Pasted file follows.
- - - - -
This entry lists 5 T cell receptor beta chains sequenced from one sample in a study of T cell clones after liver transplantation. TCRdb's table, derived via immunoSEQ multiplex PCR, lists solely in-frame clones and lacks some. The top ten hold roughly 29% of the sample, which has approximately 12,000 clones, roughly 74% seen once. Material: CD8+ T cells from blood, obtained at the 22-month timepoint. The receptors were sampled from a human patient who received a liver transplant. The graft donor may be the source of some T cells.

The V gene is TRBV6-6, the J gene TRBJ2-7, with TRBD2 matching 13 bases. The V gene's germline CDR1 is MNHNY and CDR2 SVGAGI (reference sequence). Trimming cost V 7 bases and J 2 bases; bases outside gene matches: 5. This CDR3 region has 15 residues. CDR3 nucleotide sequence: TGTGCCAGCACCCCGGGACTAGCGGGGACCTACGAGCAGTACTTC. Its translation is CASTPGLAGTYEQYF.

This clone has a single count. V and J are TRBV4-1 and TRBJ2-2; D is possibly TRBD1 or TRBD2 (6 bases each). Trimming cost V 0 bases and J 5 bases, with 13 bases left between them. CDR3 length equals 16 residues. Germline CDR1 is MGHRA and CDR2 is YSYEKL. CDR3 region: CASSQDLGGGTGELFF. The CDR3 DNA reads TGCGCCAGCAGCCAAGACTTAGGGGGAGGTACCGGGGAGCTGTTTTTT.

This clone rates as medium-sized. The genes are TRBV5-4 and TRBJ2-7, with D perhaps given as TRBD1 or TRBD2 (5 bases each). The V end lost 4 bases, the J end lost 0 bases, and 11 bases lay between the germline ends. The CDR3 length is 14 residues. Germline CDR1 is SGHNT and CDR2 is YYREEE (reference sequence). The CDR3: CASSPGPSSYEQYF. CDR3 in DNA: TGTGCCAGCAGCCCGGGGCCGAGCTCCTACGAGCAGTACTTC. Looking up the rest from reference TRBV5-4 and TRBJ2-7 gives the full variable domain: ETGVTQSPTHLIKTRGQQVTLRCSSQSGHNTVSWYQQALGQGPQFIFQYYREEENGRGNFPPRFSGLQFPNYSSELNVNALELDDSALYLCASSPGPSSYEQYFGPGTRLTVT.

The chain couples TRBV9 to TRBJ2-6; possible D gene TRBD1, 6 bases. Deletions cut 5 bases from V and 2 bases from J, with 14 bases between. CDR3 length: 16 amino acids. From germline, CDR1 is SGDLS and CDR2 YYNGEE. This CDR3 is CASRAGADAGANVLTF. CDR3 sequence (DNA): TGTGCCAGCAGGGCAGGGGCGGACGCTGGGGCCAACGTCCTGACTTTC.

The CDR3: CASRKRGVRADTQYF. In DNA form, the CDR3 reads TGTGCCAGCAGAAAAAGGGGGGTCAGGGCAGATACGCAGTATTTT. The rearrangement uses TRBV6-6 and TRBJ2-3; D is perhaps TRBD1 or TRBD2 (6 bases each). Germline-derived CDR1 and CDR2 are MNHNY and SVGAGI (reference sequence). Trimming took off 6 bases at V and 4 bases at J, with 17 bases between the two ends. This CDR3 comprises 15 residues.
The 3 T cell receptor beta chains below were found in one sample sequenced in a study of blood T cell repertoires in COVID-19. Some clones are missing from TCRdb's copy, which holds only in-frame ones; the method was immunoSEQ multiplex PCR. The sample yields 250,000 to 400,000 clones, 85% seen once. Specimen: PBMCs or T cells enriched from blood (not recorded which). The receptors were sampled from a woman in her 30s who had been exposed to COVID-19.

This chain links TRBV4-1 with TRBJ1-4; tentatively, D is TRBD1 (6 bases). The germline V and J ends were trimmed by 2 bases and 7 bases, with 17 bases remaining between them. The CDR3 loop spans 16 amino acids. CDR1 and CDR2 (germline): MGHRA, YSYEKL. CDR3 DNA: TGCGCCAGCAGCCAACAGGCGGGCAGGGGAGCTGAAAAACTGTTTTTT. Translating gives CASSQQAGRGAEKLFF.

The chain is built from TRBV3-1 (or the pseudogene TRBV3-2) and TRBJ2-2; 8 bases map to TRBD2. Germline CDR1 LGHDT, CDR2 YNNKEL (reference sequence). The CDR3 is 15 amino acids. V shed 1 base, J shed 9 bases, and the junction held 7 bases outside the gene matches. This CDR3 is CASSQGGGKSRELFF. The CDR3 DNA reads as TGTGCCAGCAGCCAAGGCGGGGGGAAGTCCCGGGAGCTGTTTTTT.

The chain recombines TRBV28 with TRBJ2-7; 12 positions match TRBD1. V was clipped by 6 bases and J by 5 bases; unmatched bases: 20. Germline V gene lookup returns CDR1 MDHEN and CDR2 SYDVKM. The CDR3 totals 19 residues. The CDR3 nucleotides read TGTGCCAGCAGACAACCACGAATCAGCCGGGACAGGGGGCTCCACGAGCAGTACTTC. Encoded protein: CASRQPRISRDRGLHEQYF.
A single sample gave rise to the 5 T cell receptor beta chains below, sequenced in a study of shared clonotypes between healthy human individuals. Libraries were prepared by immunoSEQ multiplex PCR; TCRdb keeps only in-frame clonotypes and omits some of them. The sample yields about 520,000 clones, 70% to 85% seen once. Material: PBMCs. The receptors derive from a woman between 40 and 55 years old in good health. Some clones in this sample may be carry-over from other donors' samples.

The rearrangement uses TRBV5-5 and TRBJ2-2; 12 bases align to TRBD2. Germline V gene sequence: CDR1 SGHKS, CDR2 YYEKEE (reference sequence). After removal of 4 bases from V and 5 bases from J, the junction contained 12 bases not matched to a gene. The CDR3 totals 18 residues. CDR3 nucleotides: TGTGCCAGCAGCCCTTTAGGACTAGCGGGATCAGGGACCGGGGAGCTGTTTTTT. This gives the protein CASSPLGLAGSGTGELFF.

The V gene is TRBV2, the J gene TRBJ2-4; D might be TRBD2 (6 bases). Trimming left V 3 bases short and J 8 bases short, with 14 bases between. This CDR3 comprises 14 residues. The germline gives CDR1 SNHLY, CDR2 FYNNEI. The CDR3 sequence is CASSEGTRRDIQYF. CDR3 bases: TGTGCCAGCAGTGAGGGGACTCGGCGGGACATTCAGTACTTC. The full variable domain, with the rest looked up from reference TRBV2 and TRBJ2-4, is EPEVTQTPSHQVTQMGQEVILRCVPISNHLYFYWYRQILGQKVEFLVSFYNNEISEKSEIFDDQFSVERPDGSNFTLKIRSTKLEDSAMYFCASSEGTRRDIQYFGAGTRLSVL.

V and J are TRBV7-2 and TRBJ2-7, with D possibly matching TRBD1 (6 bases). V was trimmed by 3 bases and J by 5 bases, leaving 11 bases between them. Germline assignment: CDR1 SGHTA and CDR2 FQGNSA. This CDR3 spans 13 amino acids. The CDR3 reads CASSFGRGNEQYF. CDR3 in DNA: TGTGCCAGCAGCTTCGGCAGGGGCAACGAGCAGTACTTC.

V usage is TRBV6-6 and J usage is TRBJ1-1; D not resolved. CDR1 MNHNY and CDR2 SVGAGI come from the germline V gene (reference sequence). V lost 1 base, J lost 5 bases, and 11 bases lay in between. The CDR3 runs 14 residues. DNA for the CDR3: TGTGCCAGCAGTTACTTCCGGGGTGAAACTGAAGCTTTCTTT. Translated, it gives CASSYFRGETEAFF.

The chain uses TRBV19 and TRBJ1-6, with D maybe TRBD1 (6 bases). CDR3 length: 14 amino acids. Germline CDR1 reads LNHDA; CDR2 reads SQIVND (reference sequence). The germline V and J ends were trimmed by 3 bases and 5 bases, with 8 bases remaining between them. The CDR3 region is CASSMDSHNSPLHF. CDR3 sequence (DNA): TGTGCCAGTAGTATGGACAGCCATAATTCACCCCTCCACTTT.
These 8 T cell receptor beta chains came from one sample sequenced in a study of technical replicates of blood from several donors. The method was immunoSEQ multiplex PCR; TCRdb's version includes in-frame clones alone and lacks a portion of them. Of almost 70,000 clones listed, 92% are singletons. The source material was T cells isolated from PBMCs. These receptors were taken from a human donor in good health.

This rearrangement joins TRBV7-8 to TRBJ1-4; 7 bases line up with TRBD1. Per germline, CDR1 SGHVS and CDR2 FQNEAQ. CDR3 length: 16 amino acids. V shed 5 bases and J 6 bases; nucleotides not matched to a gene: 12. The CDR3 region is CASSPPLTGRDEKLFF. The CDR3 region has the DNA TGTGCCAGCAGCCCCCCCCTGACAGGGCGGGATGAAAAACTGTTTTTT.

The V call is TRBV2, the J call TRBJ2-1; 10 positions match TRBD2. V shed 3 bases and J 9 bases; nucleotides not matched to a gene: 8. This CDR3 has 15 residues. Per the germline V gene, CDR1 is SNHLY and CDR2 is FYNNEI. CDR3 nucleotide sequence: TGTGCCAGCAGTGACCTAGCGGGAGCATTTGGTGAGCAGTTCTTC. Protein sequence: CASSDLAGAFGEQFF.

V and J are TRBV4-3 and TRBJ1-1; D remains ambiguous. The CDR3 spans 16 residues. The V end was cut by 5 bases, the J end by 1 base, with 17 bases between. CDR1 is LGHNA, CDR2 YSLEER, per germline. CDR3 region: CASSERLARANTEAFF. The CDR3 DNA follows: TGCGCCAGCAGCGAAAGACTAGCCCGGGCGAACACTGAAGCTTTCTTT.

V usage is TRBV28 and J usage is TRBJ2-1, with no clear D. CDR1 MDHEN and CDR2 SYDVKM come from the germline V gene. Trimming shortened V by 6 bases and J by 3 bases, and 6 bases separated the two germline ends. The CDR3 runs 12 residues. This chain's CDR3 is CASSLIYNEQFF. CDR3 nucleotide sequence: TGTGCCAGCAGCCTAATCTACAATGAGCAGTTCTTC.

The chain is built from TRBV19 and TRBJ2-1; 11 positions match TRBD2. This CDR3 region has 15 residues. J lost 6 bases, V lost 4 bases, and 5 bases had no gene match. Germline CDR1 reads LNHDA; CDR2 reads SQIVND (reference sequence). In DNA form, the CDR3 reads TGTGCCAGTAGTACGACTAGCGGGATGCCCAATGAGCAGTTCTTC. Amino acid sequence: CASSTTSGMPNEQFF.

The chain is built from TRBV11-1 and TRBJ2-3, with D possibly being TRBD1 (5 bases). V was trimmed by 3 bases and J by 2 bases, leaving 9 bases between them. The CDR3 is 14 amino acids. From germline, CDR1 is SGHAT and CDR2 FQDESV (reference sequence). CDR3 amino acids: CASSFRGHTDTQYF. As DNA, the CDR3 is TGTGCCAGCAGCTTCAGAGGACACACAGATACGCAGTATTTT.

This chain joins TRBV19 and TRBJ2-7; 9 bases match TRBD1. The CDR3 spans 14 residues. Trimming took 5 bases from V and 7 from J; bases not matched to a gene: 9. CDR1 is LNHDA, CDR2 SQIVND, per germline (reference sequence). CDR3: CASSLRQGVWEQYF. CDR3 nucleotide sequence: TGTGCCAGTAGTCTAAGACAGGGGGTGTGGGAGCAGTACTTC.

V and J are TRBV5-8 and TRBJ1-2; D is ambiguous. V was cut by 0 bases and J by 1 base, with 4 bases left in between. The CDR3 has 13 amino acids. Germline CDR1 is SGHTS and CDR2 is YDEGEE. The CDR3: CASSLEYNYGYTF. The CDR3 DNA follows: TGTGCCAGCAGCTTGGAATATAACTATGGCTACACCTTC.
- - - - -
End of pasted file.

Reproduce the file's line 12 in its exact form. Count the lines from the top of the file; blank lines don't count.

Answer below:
The rearrangement uses TRBV5-5 and TRBJ2-2; 12 bases align to TRBD2. Germline V gene sequence: CDR1 SGHKS, CDR2 YYEKEE (reference sequence). After removal of 4 bases from V and 5 bases from J, the junction contained 12 bases not matched to a gene. The CDR3 totals 18 residues. CDR3 nucleotides: TGTGCCAGCAGCCCTTTAGGACTAGCGGGATCAGGGACCGGGGAGCTGTTTTTT. This gives the protein CASSPLGLAGSGTGELFF.